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Very Few Women Were Part Of Creating US Chart-Topping Songs

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Very Few Women Were Part Of Creating US Chart-Topping Songs
A new study looks at the gender gap in those creating Billboard top hit songs — and it's a pretty wide gap.
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There's a gender gap in creative roles in the U.S. music industry, and a new study is shedding light on exactly what the representation in recording studios looks like.

Not many women were a part of creating 600 popular songs released between 2012 and 2017 — and by popular, the study means tunes on the Billboard Hot 100 year-end charts.

For that time period, here's the data breakdown. The ratio of male to female artists was 3.5 to 1. For every 10 songwriters, about nine were men and only one was a woman.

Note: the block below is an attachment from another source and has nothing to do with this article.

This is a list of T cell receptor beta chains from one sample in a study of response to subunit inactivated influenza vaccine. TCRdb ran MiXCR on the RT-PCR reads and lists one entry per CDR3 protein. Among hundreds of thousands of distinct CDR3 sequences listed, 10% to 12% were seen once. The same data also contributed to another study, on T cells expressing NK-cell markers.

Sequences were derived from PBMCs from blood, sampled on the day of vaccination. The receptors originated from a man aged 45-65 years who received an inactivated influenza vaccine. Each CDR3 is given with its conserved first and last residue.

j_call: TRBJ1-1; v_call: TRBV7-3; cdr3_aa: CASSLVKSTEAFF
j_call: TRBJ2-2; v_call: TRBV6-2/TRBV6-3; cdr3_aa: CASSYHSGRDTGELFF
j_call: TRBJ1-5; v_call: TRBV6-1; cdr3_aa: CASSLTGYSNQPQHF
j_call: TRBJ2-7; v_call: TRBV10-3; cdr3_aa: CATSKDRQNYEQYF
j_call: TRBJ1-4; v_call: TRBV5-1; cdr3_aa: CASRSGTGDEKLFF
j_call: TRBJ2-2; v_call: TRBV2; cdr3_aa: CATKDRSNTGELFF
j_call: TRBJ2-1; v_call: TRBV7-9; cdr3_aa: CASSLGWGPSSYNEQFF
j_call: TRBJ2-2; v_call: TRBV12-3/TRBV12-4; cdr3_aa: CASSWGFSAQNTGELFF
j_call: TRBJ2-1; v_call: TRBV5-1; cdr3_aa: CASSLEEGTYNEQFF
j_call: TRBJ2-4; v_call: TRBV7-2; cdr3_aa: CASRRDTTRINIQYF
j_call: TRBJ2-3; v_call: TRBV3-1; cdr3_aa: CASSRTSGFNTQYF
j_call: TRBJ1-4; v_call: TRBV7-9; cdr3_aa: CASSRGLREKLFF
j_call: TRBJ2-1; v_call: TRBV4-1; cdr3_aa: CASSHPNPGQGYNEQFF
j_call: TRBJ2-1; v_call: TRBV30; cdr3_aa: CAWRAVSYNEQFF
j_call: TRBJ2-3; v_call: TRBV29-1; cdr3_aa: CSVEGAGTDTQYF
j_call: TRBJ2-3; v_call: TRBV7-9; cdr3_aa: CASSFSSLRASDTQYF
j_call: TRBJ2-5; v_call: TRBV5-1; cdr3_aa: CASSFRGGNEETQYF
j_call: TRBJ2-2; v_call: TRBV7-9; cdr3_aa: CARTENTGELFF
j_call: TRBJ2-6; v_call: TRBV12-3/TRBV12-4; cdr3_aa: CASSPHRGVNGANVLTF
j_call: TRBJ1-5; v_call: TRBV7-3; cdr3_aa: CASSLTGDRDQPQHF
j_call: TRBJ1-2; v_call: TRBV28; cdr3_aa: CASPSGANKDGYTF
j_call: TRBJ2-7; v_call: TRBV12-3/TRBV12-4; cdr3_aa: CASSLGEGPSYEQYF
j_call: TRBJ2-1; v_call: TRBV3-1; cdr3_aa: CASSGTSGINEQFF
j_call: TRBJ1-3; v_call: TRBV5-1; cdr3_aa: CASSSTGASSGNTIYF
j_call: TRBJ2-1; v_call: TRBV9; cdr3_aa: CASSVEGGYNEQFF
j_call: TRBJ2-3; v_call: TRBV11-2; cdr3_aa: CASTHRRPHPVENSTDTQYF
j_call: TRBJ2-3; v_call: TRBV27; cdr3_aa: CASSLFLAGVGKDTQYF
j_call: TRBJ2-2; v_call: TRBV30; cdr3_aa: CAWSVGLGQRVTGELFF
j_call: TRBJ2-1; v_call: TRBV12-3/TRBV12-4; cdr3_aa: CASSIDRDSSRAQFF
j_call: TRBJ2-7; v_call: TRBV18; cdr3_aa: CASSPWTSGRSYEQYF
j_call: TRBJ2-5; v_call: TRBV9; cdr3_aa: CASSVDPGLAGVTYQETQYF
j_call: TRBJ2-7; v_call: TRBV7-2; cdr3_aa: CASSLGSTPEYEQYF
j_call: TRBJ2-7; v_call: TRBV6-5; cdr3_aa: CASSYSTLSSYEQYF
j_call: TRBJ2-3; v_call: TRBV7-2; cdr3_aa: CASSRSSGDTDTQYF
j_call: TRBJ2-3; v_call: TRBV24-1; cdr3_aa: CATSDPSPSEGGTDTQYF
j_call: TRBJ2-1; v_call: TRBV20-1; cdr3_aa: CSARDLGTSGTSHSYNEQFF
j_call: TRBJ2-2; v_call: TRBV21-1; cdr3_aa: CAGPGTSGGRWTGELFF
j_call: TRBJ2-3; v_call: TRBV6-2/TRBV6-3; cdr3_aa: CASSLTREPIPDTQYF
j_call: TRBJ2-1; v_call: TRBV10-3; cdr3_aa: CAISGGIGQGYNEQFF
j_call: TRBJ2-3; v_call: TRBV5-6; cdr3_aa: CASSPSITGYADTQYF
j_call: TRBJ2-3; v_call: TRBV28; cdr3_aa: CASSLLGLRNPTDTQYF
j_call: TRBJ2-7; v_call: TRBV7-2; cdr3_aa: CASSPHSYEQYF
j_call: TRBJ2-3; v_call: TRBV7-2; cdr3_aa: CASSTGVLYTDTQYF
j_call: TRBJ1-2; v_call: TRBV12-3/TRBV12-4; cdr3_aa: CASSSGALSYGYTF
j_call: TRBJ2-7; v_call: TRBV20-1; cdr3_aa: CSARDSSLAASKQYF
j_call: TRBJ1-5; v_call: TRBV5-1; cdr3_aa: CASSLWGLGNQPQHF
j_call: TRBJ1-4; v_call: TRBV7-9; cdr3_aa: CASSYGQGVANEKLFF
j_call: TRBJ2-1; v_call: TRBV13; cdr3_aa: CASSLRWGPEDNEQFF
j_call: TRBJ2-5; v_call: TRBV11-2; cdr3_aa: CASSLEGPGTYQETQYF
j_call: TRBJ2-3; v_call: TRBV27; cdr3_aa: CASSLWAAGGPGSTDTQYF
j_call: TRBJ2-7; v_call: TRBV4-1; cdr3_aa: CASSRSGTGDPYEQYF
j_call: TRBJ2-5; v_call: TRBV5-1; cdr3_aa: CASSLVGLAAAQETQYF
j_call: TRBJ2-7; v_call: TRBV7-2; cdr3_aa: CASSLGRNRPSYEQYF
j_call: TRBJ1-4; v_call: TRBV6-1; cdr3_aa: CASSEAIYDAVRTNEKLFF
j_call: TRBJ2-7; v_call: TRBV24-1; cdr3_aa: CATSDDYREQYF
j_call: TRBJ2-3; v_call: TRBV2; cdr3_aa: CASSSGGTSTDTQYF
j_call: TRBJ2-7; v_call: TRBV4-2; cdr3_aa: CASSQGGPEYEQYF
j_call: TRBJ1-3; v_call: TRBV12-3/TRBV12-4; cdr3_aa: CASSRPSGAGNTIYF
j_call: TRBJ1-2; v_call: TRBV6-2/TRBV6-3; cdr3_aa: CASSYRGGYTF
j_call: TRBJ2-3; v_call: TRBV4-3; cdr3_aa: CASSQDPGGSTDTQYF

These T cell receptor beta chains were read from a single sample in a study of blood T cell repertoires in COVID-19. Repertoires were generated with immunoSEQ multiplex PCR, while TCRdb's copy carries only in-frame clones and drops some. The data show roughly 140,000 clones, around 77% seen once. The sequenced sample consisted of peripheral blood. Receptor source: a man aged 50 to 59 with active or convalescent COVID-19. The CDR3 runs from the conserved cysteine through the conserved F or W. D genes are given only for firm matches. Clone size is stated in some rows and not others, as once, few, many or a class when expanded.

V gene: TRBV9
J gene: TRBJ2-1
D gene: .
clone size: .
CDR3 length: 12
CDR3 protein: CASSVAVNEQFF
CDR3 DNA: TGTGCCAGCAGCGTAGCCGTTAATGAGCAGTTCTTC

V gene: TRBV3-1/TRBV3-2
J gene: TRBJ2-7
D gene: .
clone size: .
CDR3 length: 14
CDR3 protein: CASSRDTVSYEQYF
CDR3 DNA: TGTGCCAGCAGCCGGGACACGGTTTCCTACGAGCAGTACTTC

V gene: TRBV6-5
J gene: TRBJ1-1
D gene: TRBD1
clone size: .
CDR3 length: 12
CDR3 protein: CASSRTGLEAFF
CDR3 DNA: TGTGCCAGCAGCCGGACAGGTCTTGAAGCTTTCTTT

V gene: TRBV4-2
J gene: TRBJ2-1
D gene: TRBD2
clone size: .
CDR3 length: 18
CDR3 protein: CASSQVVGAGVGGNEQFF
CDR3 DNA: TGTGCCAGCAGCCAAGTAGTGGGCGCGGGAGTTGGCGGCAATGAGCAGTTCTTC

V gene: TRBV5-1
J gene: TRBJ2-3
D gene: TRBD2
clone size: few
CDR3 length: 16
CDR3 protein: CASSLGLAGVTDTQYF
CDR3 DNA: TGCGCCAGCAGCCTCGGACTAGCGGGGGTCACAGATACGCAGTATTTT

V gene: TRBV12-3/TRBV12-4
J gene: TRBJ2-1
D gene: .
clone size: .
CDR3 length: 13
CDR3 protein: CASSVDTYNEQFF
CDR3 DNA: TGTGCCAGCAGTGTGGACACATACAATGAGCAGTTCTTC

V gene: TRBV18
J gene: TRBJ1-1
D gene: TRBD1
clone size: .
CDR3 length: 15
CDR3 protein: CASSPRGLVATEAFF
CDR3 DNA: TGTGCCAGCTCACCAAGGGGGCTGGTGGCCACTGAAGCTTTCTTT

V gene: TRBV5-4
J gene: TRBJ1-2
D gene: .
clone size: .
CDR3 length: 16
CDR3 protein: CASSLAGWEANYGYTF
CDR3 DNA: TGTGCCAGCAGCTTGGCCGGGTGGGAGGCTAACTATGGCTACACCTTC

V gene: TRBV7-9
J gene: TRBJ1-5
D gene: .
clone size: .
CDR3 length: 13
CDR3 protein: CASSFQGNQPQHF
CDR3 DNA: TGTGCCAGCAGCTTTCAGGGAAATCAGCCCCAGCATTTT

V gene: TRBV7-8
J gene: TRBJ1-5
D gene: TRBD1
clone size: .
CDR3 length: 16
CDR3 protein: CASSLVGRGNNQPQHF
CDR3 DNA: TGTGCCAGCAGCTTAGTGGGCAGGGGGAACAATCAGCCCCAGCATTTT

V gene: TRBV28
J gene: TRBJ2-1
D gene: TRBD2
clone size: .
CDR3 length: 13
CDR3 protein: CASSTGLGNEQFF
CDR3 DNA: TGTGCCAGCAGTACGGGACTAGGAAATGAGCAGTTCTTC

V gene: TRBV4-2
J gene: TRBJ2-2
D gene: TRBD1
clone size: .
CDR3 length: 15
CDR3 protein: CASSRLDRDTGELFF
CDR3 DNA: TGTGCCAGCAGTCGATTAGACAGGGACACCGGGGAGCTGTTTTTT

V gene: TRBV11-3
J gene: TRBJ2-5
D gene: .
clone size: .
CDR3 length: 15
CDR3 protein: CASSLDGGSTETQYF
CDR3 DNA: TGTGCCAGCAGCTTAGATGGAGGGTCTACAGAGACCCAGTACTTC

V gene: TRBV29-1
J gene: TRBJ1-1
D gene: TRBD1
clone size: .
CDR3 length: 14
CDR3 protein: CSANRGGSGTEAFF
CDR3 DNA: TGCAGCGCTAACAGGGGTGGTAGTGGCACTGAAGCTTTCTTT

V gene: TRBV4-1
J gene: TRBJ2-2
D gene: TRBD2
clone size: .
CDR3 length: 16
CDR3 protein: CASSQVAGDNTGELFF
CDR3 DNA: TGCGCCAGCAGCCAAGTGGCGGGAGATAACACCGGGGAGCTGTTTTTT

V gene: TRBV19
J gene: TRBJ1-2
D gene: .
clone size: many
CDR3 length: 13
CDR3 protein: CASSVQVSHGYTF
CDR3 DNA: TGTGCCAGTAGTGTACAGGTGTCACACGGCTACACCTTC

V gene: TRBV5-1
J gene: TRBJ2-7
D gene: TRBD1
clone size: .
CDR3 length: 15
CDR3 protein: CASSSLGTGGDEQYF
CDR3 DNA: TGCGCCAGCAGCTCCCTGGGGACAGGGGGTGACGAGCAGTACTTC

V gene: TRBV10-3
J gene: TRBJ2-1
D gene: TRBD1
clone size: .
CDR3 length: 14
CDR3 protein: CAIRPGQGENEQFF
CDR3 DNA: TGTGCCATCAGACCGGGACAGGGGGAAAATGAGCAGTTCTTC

But the largest disparity the study found was in producers. The male-to-female producer ratio behind 300 popular songs was 49 to 1.

The analysis shows there haven't been big improvements over time. The study found in 2017, about 83 percent of artists were men and about 17 percent were women. That's a six-year low for popular songs by female artists.

Gender aside, the study did find some positives. About half of artists from 2015 to 2017 were racial minorities.